But he did neither. He says that he talked his way out of military service and had his political eyes opened by studying drama. Aged 28 at the end of apartheid, Ichikowitz, advised by his father, realised that the dismantling of the security- obsessed apartheid state would involve disposing of tons of military hardware. Ichikowitz devised a timely business pitch around the fact that increasing numbers of African countries were being drawn into peacekeeping operations and they needed equipment. Ghana, Uganda and post-genocide Rwanda were among his early clients. And in securing those customers, Ichikowitz built a phenomenal address book.
The combined effect of Ichikowitz’s address book, his wealth and his political antennae can best be seen at the two Molori lodges. He says that he facilitated the outcome of two of Africa’s most recent political crises, providing a venue for talks which led to coalition governments in both Kenya and Zimbabwe.
In the months after Kenya’s 2007 election descended into violence, Raila Odinga, the country’s opposition leader who most observers agreed had won the poll, came to Molori Safari Lodge. Incumbent president Mwai Kibaki had refused to hand over power and former UN secretary general Kofi Annan had stepped in to lead negotiations, which eventually saw Odinga agree to become prime minister under Kibaki. “We were very involved in helping Raila through that period,” says Ichikowitz. “Immediately after the crisis, Raila was at Molori. The plans for the transitional government were conceived at Molori.” Similarly, Ichikowitz hosted Morgan Tsvangirai who, after disputed elections in Zimbabwe in 2008, entered a much-troubled unity government with Robert Mugabe the following year. “When Morgan was not prepared to go into the government of national unity we facilitated a meeting with Raila Odinga. Raila shared with him the emotional trauma he had been through in the process of deciding whether to be a spectator or a player. I believe that meeting played a role in Morgan’s decision to join.”
Ichikowitz’s forays into international politics aren’t without controversy. He has no qualms about working with the government of Gabon, where members of the Bongo family have been in power since 1967, while he admits it was a mistake to enter a 2001 partnership to import Iraqi crude oil. But despite laying on planes for President Zuma and donating R6m (€560,000) to his last election campaign, he defends himself from accusations that he has bought himself a place at the top table of South African politics. “I believe in democracy but it is expensive. Political parties need to be funded. The alternative is to be opaque about it. Is that better? These days we are very careful, very transparent. We have developed a moral compass and learnt to avoid spending time around people with bad energy. We do not, as a matter of principle, get involved in anything that does not do good,’’ he insists.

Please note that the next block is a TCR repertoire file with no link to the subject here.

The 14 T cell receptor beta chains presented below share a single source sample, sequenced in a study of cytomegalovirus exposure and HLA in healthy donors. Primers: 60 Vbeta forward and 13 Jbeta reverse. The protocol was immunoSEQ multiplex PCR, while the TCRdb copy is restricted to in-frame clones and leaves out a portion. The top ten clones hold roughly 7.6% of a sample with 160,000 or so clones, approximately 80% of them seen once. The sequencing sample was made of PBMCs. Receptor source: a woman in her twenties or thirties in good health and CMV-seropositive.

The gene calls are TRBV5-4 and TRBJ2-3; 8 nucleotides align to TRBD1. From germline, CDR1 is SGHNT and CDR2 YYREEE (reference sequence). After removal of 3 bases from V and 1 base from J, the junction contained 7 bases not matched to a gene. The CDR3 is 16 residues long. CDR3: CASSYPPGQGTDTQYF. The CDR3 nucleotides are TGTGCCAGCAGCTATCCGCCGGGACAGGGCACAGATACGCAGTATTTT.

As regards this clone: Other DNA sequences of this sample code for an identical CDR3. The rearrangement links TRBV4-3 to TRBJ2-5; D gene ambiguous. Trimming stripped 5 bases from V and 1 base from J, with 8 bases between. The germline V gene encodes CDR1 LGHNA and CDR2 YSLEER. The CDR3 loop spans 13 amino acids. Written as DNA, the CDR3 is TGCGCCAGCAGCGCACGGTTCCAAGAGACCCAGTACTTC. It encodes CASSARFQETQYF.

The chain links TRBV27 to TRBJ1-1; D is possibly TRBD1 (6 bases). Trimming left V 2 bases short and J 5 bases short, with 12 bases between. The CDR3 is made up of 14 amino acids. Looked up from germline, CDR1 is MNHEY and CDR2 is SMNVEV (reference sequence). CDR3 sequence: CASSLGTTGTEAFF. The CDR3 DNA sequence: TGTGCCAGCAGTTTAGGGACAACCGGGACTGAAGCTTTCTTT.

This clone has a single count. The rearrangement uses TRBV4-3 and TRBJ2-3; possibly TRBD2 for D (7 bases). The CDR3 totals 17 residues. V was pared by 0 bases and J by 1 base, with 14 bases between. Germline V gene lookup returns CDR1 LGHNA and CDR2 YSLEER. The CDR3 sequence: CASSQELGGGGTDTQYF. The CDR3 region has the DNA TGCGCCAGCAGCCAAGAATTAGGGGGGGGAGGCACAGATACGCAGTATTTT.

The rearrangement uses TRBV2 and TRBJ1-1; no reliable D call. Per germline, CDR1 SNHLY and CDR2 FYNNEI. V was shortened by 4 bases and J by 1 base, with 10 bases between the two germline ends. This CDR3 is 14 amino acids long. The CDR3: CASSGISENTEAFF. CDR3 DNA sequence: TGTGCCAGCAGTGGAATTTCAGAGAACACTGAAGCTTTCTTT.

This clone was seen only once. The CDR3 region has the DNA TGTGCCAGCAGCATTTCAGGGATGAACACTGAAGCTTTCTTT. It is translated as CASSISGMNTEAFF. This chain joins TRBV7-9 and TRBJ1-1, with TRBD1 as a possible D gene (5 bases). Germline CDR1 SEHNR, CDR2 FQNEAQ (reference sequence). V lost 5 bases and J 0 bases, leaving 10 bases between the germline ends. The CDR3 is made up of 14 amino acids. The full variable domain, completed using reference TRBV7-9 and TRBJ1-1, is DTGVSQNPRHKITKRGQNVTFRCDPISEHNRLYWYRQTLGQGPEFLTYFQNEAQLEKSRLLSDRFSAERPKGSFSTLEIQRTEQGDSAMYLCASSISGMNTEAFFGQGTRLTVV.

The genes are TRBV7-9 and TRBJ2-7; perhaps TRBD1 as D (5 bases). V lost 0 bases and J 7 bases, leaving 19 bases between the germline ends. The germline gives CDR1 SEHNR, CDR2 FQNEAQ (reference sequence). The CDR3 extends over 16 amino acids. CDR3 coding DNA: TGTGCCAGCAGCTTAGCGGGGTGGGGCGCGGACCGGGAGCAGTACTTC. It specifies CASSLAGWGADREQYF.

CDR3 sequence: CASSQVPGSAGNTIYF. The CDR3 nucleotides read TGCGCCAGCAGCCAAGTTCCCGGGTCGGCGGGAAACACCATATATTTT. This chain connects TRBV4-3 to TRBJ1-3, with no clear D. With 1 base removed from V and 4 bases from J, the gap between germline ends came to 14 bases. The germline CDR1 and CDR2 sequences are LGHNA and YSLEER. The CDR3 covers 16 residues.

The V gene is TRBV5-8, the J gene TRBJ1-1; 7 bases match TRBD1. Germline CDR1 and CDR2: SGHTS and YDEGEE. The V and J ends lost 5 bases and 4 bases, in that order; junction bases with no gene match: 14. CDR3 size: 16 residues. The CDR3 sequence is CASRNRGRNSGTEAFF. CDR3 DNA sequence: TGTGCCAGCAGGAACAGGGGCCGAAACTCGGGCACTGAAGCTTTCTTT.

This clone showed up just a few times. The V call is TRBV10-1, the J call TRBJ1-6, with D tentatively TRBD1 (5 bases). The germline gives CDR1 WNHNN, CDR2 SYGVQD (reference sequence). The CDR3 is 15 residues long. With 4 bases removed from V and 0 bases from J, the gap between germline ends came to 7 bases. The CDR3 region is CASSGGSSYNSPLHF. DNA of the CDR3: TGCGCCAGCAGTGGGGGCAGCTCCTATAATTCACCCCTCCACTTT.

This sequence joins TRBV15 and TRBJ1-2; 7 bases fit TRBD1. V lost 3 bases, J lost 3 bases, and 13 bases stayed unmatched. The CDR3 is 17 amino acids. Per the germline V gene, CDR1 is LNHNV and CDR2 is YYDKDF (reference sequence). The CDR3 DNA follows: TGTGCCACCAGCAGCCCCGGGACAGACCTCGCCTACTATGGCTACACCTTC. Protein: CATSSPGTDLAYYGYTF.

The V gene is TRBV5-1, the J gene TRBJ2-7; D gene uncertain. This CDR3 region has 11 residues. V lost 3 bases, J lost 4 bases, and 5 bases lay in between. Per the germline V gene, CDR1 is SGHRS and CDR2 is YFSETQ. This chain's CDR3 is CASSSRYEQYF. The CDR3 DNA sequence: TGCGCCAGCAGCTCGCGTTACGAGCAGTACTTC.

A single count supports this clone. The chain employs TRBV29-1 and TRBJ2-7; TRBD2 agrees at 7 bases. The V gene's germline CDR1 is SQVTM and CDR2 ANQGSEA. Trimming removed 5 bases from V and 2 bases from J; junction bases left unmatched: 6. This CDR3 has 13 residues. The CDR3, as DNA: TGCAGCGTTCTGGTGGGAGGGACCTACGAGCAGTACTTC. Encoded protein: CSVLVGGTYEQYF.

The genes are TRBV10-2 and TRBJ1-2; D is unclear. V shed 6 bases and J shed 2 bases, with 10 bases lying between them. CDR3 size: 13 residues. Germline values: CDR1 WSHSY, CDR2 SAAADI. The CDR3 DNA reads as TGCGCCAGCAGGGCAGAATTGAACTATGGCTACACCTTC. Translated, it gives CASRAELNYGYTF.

South African defence companies thrived in the 1980s when sanctions forced the apartheid government to develop its own arms industry. But after 1994 the government considered it less important to support sovereign defence procurement. Nevertheless, Denel – the manufacturing arm of state-owned Armscor which makes the Rooivalk helicopter – and a dozen other companies supplying components to the global defence industry have survived. While the government pledged in 1994 to be transparent about the military export deals it authorises, the opposition Democratic Alliance accuses the ANC of secrecy. In 2008 South Africa authorised military export deals worth R5.9bn (€554m). Some of the customers were controversial like the Democratic Republic of Congo and Sudan, both of which are subject to partial UN arms embargoes.